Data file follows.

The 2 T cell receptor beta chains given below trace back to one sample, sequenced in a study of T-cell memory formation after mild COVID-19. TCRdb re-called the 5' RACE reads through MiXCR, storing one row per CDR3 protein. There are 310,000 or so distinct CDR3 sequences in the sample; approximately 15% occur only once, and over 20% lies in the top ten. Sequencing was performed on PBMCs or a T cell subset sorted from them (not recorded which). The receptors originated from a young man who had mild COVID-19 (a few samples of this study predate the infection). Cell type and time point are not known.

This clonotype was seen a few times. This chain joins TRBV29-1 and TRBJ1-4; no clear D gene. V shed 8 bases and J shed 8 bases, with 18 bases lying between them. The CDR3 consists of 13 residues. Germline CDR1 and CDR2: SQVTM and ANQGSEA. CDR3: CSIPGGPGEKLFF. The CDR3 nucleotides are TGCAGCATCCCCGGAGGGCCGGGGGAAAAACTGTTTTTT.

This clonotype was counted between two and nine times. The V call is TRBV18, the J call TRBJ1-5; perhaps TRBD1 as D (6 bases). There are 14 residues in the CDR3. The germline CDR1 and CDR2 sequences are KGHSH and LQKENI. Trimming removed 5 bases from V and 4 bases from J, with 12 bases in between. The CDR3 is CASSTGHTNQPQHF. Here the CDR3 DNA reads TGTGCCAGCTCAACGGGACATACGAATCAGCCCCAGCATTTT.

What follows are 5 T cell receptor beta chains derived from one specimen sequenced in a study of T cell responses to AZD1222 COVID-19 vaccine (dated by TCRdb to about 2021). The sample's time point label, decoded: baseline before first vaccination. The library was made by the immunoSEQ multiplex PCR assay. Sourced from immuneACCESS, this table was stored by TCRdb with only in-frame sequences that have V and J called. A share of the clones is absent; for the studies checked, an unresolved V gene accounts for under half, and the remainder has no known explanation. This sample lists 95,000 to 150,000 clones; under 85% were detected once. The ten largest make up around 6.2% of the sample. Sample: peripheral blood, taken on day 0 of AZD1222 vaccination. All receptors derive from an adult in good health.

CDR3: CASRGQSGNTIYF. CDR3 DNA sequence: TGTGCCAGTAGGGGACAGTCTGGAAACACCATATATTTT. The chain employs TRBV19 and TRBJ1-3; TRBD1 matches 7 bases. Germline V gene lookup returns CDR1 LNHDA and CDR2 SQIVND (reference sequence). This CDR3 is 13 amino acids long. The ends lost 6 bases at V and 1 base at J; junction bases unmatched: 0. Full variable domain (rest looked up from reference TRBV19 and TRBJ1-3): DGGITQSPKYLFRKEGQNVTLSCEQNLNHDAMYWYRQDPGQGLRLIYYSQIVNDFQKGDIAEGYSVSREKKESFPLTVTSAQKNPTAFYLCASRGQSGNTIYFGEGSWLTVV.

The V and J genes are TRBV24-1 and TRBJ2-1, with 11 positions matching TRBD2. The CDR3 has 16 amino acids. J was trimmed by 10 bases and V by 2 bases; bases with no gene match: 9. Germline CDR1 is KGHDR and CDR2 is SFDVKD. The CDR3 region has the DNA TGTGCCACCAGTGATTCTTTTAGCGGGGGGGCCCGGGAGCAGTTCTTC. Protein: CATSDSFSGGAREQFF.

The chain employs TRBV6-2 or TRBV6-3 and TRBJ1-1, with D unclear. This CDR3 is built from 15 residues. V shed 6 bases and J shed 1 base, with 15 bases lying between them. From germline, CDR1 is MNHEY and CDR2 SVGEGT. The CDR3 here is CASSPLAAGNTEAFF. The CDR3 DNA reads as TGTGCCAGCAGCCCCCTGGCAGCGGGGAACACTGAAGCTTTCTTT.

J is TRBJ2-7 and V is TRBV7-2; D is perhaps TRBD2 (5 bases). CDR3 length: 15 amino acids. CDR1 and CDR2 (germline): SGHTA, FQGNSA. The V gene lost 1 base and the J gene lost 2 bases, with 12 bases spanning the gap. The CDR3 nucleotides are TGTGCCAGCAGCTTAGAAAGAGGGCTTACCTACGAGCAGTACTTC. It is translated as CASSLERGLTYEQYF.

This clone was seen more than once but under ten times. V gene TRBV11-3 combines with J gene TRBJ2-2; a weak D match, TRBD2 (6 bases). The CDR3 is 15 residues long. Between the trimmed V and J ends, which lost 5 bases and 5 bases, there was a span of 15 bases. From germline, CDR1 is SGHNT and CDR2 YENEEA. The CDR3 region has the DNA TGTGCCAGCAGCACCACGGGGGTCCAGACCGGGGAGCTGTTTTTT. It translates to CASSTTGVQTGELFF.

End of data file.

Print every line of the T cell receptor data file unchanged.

The 2 T cell receptor beta chains given below trace back to one sample, sequenced in a study of T-cell memory formation after mild COVID-19. TCRdb re-called the 5' RACE reads through MiXCR, storing one row per CDR3 protein. There are 310,000 or so distinct CDR3 sequences in the sample; approximately 15% occur only once, and over 20% lies in the top ten. Sequencing was performed on PBMCs or a T cell subset sorted from them (not recorded which). The receptors originated from a young man who had mild COVID-19 (a few samples of this study predate the infection). Cell type and time point are not known.

This clonotype was seen a few times. This chain joins TRBV29-1 and TRBJ1-4; no clear D gene. V shed 8 bases and J shed 8 bases, with 18 bases lying between them. The CDR3 consists of 13 residues. Germline CDR1 and CDR2: SQVTM and ANQGSEA. CDR3: CSIPGGPGEKLFF. The CDR3 nucleotides are TGCAGCATCCCCGGAGGGCCGGGGGAAAAACTGTTTTTT.

This clonotype was counted between two and nine times. The V call is TRBV18, the J call TRBJ1-5; perhaps TRBD1 as D (6 bases). There are 14 residues in the CDR3. The germline CDR1 and CDR2 sequences are KGHSH and LQKENI. Trimming removed 5 bases from V and 4 bases from J, with 12 bases in between. The CDR3 is CASSTGHTNQPQHF. Here the CDR3 DNA reads TGTGCCAGCTCAACGGGACATACGAATCAGCCCCAGCATTTT.

What follows are 5 T cell receptor beta chains derived from one specimen sequenced in a study of T cell responses to AZD1222 COVID-19 vaccine (dated by TCRdb to about 2021). The sample's time point label, decoded: baseline before first vaccination. The library was made by the immunoSEQ multiplex PCR assay. Sourced from immuneACCESS, this table was stored by TCRdb with only in-frame sequences that have V and J called. A share of the clones is absent; for the studies checked, an unresolved V gene accounts for under half, and the remainder has no known explanation. This sample lists 95,000 to 150,000 clones; under 85% were detected once. The ten largest make up around 6.2% of the sample. Sample: peripheral blood, taken on day 0 of AZD1222 vaccination. All receptors derive from an adult in good health.

CDR3: CASRGQSGNTIYF. CDR3 DNA sequence: TGTGCCAGTAGGGGACAGTCTGGAAACACCATATATTTT. The chain employs TRBV19 and TRBJ1-3; TRBD1 matches 7 bases. Germline V gene lookup returns CDR1 LNHDA and CDR2 SQIVND (reference sequence). This CDR3 is 13 amino acids long. The ends lost 6 bases at V and 1 base at J; junction bases unmatched: 0. Full variable domain (rest looked up from reference TRBV19 and TRBJ1-3): DGGITQSPKYLFRKEGQNVTLSCEQNLNHDAMYWYRQDPGQGLRLIYYSQIVNDFQKGDIAEGYSVSREKKESFPLTVTSAQKNPTAFYLCASRGQSGNTIYFGEGSWLTVV.

The V and J genes are TRBV24-1 and TRBJ2-1, with 11 positions matching TRBD2. The CDR3 has 16 amino acids. J was trimmed by 10 bases and V by 2 bases; bases with no gene match: 9. Germline CDR1 is KGHDR and CDR2 is SFDVKD. The CDR3 region has the DNA TGTGCCACCAGTGATTCTTTTAGCGGGGGGGCCCGGGAGCAGTTCTTC. Protein: CATSDSFSGGAREQFF.

The chain employs TRBV6-2 or TRBV6-3 and TRBJ1-1, with D unclear. This CDR3 is built from 15 residues. V shed 6 bases and J shed 1 base, with 15 bases lying between them. From germline, CDR1 is MNHEY and CDR2 SVGEGT. The CDR3 here is CASSPLAAGNTEAFF. The CDR3 DNA reads as TGTGCCAGCAGCCCCCTGGCAGCGGGGAACACTGAAGCTTTCTTT.

J is TRBJ2-7 and V is TRBV7-2; D is perhaps TRBD2 (5 bases). CDR3 length: 15 amino acids. CDR1 and CDR2 (germline): SGHTA, FQGNSA. The V gene lost 1 base and the J gene lost 2 bases, with 12 bases spanning the gap. The CDR3 nucleotides are TGTGCCAGCAGCTTAGAAAGAGGGCTTACCTACGAGCAGTACTTC. It is translated as CASSLERGLTYEQYF.

This clone was seen more than once but under ten times. V gene TRBV11-3 combines with J gene TRBJ2-2; a weak D match, TRBD2 (6 bases). The CDR3 is 15 residues long. Between the trimmed V and J ends, which lost 5 bases and 5 bases, there was a span of 15 bases. From germline, CDR1 is SGHNT and CDR2 YENEEA. The CDR3 region has the DNA TGTGCCAGCAGCACCACGGGGGTCCAGACCGGGGAGCTGTTTTTT. It translates to CASSTTGVQTGELFF.